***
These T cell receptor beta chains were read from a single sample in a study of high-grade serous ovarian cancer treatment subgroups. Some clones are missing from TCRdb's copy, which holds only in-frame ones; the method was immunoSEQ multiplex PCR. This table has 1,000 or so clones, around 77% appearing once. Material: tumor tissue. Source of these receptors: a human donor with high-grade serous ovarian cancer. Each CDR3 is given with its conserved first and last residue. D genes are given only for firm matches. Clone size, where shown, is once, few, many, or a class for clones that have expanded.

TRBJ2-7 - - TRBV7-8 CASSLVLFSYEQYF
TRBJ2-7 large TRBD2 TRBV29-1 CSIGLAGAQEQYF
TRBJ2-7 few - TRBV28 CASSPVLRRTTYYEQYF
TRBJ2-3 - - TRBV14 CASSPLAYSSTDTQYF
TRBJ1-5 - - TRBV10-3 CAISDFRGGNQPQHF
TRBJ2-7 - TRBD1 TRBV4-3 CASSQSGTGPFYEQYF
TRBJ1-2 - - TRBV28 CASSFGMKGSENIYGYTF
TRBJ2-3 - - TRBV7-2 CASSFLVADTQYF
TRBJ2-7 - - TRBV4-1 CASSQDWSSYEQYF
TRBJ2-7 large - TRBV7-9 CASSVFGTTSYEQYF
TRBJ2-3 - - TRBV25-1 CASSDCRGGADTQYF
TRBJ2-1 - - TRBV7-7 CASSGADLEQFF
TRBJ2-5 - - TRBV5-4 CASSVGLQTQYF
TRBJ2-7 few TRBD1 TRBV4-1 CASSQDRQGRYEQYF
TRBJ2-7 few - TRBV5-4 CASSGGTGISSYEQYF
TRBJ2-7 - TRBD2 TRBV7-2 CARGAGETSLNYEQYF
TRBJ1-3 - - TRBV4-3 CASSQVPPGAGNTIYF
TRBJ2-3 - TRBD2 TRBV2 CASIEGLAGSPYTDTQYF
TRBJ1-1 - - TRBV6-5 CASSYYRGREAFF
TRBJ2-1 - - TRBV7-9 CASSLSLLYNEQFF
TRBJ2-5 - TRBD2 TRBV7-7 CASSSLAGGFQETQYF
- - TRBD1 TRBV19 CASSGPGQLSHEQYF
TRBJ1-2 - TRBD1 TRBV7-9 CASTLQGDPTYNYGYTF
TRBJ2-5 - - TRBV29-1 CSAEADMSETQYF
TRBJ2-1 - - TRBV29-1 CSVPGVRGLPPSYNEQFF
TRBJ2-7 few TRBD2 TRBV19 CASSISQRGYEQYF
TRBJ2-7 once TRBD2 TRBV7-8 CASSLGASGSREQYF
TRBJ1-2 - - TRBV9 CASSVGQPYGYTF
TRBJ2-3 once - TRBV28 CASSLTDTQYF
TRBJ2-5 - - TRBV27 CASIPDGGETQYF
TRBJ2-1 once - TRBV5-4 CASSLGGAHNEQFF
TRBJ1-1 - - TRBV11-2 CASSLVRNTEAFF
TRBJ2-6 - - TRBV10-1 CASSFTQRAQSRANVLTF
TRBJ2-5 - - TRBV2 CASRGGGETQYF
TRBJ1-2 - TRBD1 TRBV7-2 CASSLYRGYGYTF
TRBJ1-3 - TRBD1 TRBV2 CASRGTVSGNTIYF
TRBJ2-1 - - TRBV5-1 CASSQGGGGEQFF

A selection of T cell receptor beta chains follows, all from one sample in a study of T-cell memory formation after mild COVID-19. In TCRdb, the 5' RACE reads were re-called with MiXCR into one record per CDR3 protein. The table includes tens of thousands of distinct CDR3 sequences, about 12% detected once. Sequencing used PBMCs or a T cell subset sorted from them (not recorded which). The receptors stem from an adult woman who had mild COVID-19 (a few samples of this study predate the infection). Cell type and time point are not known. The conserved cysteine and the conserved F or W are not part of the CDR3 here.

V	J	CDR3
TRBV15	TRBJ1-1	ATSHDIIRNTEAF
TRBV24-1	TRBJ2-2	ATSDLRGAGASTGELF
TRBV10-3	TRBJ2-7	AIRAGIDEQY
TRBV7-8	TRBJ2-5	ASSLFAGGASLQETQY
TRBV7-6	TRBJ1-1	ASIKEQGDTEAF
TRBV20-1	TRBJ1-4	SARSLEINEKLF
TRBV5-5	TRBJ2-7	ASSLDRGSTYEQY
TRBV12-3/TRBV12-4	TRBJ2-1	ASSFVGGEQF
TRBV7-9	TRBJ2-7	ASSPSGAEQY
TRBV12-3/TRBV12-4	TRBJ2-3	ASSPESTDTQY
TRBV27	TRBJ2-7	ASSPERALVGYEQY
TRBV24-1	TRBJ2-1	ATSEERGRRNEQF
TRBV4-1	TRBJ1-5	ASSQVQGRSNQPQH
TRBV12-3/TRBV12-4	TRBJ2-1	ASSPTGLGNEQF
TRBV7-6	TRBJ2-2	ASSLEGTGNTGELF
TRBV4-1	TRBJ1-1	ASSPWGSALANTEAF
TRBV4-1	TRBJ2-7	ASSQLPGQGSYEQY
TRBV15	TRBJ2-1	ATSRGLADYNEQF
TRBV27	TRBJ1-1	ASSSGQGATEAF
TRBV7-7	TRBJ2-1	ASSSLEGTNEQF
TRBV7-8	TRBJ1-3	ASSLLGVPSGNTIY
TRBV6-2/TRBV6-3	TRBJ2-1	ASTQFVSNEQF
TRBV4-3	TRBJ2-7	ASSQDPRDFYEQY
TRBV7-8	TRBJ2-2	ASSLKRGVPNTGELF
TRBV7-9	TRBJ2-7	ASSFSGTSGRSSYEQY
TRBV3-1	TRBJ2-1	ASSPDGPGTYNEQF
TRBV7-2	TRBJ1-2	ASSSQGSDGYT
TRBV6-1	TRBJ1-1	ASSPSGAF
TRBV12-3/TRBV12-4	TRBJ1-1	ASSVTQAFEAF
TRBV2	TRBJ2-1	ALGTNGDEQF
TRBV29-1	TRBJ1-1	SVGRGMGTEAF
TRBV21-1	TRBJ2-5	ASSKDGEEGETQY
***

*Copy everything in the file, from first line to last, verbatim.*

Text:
These T cell receptor beta chains were read from a single sample in a study of high-grade serous ovarian cancer treatment subgroups. Some clones are missing from TCRdb's copy, which holds only in-frame ones; the method was immunoSEQ multiplex PCR. This table has 1,000 or so clones, around 77% appearing once. Material: tumor tissue. Source of these receptors: a human donor with high-grade serous ovarian cancer. Each CDR3 is given with its conserved first and last residue. D genes are given only for firm matches. Clone size, where shown, is once, few, many, or a class for clones that have expanded.

TRBJ2-7 - - TRBV7-8 CASSLVLFSYEQYF
TRBJ2-7 large TRBD2 TRBV29-1 CSIGLAGAQEQYF
TRBJ2-7 few - TRBV28 CASSPVLRRTTYYEQYF
TRBJ2-3 - - TRBV14 CASSPLAYSSTDTQYF
TRBJ1-5 - - TRBV10-3 CAISDFRGGNQPQHF
TRBJ2-7 - TRBD1 TRBV4-3 CASSQSGTGPFYEQYF
TRBJ1-2 - - TRBV28 CASSFGMKGSENIYGYTF
TRBJ2-3 - - TRBV7-2 CASSFLVADTQYF
TRBJ2-7 - - TRBV4-1 CASSQDWSSYEQYF
TRBJ2-7 large - TRBV7-9 CASSVFGTTSYEQYF
TRBJ2-3 - - TRBV25-1 CASSDCRGGADTQYF
TRBJ2-1 - - TRBV7-7 CASSGADLEQFF
TRBJ2-5 - - TRBV5-4 CASSVGLQTQYF
TRBJ2-7 few TRBD1 TRBV4-1 CASSQDRQGRYEQYF
TRBJ2-7 few - TRBV5-4 CASSGGTGISSYEQYF
TRBJ2-7 - TRBD2 TRBV7-2 CARGAGETSLNYEQYF
TRBJ1-3 - - TRBV4-3 CASSQVPPGAGNTIYF
TRBJ2-3 - TRBD2 TRBV2 CASIEGLAGSPYTDTQYF
TRBJ1-1 - - TRBV6-5 CASSYYRGREAFF
TRBJ2-1 - - TRBV7-9 CASSLSLLYNEQFF
TRBJ2-5 - TRBD2 TRBV7-7 CASSSLAGGFQETQYF
- - TRBD1 TRBV19 CASSGPGQLSHEQYF
TRBJ1-2 - TRBD1 TRBV7-9 CASTLQGDPTYNYGYTF
TRBJ2-5 - - TRBV29-1 CSAEADMSETQYF
TRBJ2-1 - - TRBV29-1 CSVPGVRGLPPSYNEQFF
TRBJ2-7 few TRBD2 TRBV19 CASSISQRGYEQYF
TRBJ2-7 once TRBD2 TRBV7-8 CASSLGASGSREQYF
TRBJ1-2 - - TRBV9 CASSVGQPYGYTF
TRBJ2-3 once - TRBV28 CASSLTDTQYF
TRBJ2-5 - - TRBV27 CASIPDGGETQYF
TRBJ2-1 once - TRBV5-4 CASSLGGAHNEQFF
TRBJ1-1 - - TRBV11-2 CASSLVRNTEAFF
TRBJ2-6 - - TRBV10-1 CASSFTQRAQSRANVLTF
TRBJ2-5 - - TRBV2 CASRGGGETQYF
TRBJ1-2 - TRBD1 TRBV7-2 CASSLYRGYGYTF
TRBJ1-3 - TRBD1 TRBV2 CASRGTVSGNTIYF
TRBJ2-1 - - TRBV5-1 CASSQGGGGEQFF

A selection of T cell receptor beta chains follows, all from one sample in a study of T-cell memory formation after mild COVID-19. In TCRdb, the 5' RACE reads were re-called with MiXCR into one record per CDR3 protein. The table includes tens of thousands of distinct CDR3 sequences, about 12% detected once. Sequencing used PBMCs or a T cell subset sorted from them (not recorded which). The receptors stem from an adult woman who had mild COVID-19 (a few samples of this study predate the infection). Cell type and time point are not known. The conserved cysteine and the conserved F or W are not part of the CDR3 here.

V	J	CDR3
TRBV15	TRBJ1-1	ATSHDIIRNTEAF
TRBV24-1	TRBJ2-2	ATSDLRGAGASTGELF
TRBV10-3	TRBJ2-7	AIRAGIDEQY
TRBV7-8	TRBJ2-5	ASSLFAGGASLQETQY
TRBV7-6	TRBJ1-1	ASIKEQGDTEAF
TRBV20-1	TRBJ1-4	SARSLEINEKLF
TRBV5-5	TRBJ2-7	ASSLDRGSTYEQY
TRBV12-3/TRBV12-4	TRBJ2-1	ASSFVGGEQF
TRBV7-9	TRBJ2-7	ASSPSGAEQY
TRBV12-3/TRBV12-4	TRBJ2-3	ASSPESTDTQY
TRBV27	TRBJ2-7	ASSPERALVGYEQY
TRBV24-1	TRBJ2-1	ATSEERGRRNEQF
TRBV4-1	TRBJ1-5	ASSQVQGRSNQPQH
TRBV12-3/TRBV12-4	TRBJ2-1	ASSPTGLGNEQF
TRBV7-6	TRBJ2-2	ASSLEGTGNTGELF
TRBV4-1	TRBJ1-1	ASSPWGSALANTEAF
TRBV4-1	TRBJ2-7	ASSQLPGQGSYEQY
TRBV15	TRBJ2-1	ATSRGLADYNEQF
TRBV27	TRBJ1-1	ASSSGQGATEAF
TRBV7-7	TRBJ2-1	ASSSLEGTNEQF
TRBV7-8	TRBJ1-3	ASSLLGVPSGNTIY
TRBV6-2/TRBV6-3	TRBJ2-1	ASTQFVSNEQF
TRBV4-3	TRBJ2-7	ASSQDPRDFYEQY
TRBV7-8	TRBJ2-2	ASSLKRGVPNTGELF
TRBV7-9	TRBJ2-7	ASSFSGTSGRSSYEQY
TRBV3-1	TRBJ2-1	ASSPDGPGTYNEQF
TRBV7-2	TRBJ1-2	ASSSQGSDGYT
TRBV6-1	TRBJ1-1	ASSPSGAF
TRBV12-3/TRBV12-4	TRBJ1-1	ASSVTQAFEAF
TRBV2	TRBJ2-1	ALGTNGDEQF
TRBV29-1	TRBJ1-1	SVGRGMGTEAF
TRBV21-1	TRBJ2-5	ASSKDGEEGETQY